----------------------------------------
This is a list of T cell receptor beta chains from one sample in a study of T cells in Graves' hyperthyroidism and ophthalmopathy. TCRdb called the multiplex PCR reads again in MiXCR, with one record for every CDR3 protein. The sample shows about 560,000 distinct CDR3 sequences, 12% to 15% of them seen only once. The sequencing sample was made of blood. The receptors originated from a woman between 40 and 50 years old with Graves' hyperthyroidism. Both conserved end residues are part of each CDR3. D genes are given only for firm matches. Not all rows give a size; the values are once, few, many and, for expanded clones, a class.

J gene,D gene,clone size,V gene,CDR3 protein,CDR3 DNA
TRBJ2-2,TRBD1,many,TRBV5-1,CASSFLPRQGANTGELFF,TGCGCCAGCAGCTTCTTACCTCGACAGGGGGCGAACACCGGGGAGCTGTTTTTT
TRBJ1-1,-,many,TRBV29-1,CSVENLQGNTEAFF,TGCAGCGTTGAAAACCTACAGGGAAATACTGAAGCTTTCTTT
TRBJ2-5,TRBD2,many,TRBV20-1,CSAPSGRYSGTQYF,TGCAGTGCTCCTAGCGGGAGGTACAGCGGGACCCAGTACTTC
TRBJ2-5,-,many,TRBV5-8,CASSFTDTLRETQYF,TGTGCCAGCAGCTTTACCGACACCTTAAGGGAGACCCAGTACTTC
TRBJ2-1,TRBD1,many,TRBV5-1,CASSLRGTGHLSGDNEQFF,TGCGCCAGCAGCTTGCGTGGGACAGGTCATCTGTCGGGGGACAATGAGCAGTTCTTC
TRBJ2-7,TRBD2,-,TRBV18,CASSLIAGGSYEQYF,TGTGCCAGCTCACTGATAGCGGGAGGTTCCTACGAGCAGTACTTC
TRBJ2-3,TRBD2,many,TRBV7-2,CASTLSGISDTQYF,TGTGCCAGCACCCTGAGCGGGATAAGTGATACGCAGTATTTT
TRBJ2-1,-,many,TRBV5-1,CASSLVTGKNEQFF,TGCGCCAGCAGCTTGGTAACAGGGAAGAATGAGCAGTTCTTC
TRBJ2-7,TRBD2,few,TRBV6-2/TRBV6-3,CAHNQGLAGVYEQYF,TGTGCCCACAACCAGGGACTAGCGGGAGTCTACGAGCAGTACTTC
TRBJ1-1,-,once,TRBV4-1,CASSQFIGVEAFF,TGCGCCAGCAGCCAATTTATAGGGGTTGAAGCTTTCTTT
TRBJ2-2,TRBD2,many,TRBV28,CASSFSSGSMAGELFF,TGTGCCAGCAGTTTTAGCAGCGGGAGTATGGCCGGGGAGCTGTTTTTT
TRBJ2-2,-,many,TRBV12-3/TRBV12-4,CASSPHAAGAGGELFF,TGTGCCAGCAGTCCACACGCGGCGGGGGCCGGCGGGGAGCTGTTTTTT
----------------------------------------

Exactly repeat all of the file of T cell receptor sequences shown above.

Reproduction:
This is a list of T cell receptor beta chains from one sample in a study of T cells in Graves' hyperthyroidism and ophthalmopathy. TCRdb called the multiplex PCR reads again in MiXCR, with one record for every CDR3 protein. The sample shows about 560,000 distinct CDR3 sequences, 12% to 15% of them seen only once. The sequencing sample was made of blood. The receptors originated from a woman between 40 and 50 years old with Graves' hyperthyroidism. Both conserved end residues are part of each CDR3. D genes are given only for firm matches. Not all rows give a size; the values are once, few, many and, for expanded clones, a class.

J gene,D gene,clone size,V gene,CDR3 protein,CDR3 DNA
TRBJ2-2,TRBD1,many,TRBV5-1,CASSFLPRQGANTGELFF,TGCGCCAGCAGCTTCTTACCTCGACAGGGGGCGAACACCGGGGAGCTGTTTTTT
TRBJ1-1,-,many,TRBV29-1,CSVENLQGNTEAFF,TGCAGCGTTGAAAACCTACAGGGAAATACTGAAGCTTTCTTT
TRBJ2-5,TRBD2,many,TRBV20-1,CSAPSGRYSGTQYF,TGCAGTGCTCCTAGCGGGAGGTACAGCGGGACCCAGTACTTC
TRBJ2-5,-,many,TRBV5-8,CASSFTDTLRETQYF,TGTGCCAGCAGCTTTACCGACACCTTAAGGGAGACCCAGTACTTC
TRBJ2-1,TRBD1,many,TRBV5-1,CASSLRGTGHLSGDNEQFF,TGCGCCAGCAGCTTGCGTGGGACAGGTCATCTGTCGGGGGACAATGAGCAGTTCTTC
TRBJ2-7,TRBD2,-,TRBV18,CASSLIAGGSYEQYF,TGTGCCAGCTCACTGATAGCGGGAGGTTCCTACGAGCAGTACTTC
TRBJ2-3,TRBD2,many,TRBV7-2,CASTLSGISDTQYF,TGTGCCAGCACCCTGAGCGGGATAAGTGATACGCAGTATTTT
TRBJ2-1,-,many,TRBV5-1,CASSLVTGKNEQFF,TGCGCCAGCAGCTTGGTAACAGGGAAGAATGAGCAGTTCTTC
TRBJ2-7,TRBD2,few,TRBV6-2/TRBV6-3,CAHNQGLAGVYEQYF,TGTGCCCACAACCAGGGACTAGCGGGAGTCTACGAGCAGTACTTC
TRBJ1-1,-,once,TRBV4-1,CASSQFIGVEAFF,TGCGCCAGCAGCCAATTTATAGGGGTTGAAGCTTTCTTT
TRBJ2-2,TRBD2,many,TRBV28,CASSFSSGSMAGELFF,TGTGCCAGCAGTTTTAGCAGCGGGAGTATGGCCGGGGAGCTGTTTTTT
TRBJ2-2,-,many,TRBV12-3/TRBV12-4,CASSPHAAGAGGELFF,TGTGCCAGCAGTCCACACGCGGCGGGGGCCGGCGGGGAGCTGTTTTTT